Worse when there's alcohol involved. So careful must the Chivas-Regals be, they haven't addressed a word to one another in decades. Centuries in the case of the Kentucky Bourbons who don't even know one another's names. That's liquor for you: it ups the ante every time. And the drink that could have made us rich, I discover, had so much alcoholic content, so much fire in its belly, that representatives from the Manchester brewers Boddingtons camped outside my great-grandmother's house in Hightown for a whole year, waiting for a single opportunity to prostrate themselves before her, beg her secret and shower her with cash. But my great-grandmother never left her house. She had chickens in the backyard, God in her heart, and progeny with a key to the scullery door. There was never any reason for her to go out. The one time my great-cousins Alan and Ellis persuaded her to leave the house was when they bought a new van with no seats in it. They parked it in the cobbled dustbin alley behind the house, carried her out tied into my late great-grandfather's favourite chair, roped the chair to the slats in the van's interior, and drove her to the Blackpool illuminations. It was the most uncomfortable journey of her life, sitting sideways with the rope cutting into her flesh, unable to see a thing. Eighty years earlier she'd come over in a horse and trap from Lithuania. Compared to this journey to see the Blackpool illuminations in Alan and Ellis's van, the trek from Eastern Europe had been a picnic.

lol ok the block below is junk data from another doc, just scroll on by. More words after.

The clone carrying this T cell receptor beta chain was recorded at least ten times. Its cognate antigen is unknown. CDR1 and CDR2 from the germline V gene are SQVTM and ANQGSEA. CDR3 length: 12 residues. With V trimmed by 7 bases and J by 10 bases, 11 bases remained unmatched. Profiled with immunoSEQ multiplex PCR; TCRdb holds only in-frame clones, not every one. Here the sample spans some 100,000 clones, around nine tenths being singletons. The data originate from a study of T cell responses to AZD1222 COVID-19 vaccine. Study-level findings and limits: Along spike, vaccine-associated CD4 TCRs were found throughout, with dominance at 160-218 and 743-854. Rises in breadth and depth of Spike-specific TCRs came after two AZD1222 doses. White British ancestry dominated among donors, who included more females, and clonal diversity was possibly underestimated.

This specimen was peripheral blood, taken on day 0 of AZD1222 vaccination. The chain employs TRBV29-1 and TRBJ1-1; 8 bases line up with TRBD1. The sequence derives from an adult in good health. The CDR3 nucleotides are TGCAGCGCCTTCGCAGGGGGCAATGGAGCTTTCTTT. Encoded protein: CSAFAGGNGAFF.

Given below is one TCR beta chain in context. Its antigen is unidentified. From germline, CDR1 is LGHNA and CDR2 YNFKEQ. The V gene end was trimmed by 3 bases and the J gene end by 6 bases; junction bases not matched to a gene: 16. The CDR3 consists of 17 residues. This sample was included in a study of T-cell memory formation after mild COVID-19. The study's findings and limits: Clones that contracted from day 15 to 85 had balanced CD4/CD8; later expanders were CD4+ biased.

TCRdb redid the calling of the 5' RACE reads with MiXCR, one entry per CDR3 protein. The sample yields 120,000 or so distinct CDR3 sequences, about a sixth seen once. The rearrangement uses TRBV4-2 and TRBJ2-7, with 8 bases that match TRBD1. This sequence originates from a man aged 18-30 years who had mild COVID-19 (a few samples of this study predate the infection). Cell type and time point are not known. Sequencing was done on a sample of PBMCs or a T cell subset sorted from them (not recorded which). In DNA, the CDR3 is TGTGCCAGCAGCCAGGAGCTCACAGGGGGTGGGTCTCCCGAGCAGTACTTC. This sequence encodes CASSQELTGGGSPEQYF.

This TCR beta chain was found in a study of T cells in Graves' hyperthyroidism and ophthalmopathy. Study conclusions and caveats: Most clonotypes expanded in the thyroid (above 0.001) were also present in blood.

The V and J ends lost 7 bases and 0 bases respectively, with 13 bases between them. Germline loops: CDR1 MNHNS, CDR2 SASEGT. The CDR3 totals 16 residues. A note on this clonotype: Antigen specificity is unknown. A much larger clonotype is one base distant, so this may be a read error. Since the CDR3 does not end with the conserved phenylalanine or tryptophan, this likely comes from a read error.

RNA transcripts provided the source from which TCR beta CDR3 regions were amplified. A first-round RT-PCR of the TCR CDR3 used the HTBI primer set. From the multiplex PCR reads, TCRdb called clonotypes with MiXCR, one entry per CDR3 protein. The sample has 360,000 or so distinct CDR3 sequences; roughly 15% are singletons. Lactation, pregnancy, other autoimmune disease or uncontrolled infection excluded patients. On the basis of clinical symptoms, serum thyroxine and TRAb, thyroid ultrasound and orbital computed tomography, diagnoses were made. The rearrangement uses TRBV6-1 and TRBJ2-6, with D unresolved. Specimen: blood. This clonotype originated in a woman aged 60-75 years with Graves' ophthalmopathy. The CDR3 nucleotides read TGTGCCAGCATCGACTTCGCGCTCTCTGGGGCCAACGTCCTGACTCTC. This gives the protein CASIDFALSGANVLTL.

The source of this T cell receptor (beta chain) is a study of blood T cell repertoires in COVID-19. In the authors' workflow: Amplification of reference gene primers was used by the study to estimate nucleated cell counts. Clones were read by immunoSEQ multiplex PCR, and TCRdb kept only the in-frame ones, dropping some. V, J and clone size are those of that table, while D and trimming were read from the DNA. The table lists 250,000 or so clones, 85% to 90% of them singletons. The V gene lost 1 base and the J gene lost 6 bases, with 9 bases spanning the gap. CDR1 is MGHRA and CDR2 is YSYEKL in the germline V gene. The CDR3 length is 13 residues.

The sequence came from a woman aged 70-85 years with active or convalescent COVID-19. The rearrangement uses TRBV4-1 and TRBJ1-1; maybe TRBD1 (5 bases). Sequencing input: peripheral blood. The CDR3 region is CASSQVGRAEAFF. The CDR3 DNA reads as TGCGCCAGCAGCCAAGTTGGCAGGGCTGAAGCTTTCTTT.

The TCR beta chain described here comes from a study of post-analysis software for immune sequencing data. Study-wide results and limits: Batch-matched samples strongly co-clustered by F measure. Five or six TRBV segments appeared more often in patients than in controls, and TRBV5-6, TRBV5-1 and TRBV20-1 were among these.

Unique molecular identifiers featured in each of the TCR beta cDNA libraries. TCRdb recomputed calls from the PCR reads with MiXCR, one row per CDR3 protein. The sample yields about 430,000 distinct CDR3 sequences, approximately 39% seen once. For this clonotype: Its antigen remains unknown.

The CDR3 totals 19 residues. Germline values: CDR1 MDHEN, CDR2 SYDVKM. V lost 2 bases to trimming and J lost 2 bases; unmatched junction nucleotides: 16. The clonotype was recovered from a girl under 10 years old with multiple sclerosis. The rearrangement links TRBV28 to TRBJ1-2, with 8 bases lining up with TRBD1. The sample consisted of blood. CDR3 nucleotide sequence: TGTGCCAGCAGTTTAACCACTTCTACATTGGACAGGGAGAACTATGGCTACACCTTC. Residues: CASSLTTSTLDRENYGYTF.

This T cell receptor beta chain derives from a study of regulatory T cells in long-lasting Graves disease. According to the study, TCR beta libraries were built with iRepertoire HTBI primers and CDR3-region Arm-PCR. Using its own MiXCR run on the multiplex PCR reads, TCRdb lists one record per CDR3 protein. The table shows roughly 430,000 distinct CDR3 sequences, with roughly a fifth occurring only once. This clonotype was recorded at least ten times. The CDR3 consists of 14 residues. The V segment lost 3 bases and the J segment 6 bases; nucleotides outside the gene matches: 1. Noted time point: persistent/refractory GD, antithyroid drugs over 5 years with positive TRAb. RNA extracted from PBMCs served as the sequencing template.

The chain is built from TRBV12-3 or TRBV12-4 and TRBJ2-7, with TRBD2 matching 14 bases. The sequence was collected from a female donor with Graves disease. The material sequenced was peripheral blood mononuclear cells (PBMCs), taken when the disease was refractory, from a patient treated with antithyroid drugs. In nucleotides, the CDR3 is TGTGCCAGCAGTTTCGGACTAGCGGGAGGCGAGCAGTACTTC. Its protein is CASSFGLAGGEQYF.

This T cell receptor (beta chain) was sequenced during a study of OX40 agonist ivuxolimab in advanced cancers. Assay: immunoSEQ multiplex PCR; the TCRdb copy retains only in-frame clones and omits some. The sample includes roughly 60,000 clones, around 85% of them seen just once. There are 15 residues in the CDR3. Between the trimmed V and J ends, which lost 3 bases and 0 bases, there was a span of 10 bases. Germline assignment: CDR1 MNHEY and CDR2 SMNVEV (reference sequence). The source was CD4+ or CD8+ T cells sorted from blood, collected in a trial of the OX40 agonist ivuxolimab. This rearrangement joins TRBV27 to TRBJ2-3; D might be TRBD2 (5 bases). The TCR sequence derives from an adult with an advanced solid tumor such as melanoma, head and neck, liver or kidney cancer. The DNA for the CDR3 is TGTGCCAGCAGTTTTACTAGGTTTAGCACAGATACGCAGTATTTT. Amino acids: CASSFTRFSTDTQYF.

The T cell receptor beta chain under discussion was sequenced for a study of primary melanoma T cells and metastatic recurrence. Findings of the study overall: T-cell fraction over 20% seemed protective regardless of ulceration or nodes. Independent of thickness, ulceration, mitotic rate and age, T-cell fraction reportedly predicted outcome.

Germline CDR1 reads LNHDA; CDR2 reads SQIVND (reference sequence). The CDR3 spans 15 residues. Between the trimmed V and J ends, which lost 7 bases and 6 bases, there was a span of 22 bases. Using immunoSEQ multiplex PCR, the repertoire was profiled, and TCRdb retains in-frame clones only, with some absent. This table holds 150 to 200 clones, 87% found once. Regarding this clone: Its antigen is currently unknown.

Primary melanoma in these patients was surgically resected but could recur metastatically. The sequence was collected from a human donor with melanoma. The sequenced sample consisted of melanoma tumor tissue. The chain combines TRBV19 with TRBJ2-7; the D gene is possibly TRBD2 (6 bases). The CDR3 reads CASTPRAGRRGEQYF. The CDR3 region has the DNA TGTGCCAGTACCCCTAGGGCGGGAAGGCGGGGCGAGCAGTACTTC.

Mead, that was the drink with which she might have made us rich. Mead such as Milton has Eve fermenting from berries growing wild in the Garden of Eden. Only in my great grandmother's case I believe it must have been more like metheglin - a spicy, healing ferment of hyssop, honey and water. Not that I have any reason to make that assumption. It's just that I don't remember any of my grandparents or great-grandparents ever having a garden or handling fruit. And I associate them more with medicine than abundance.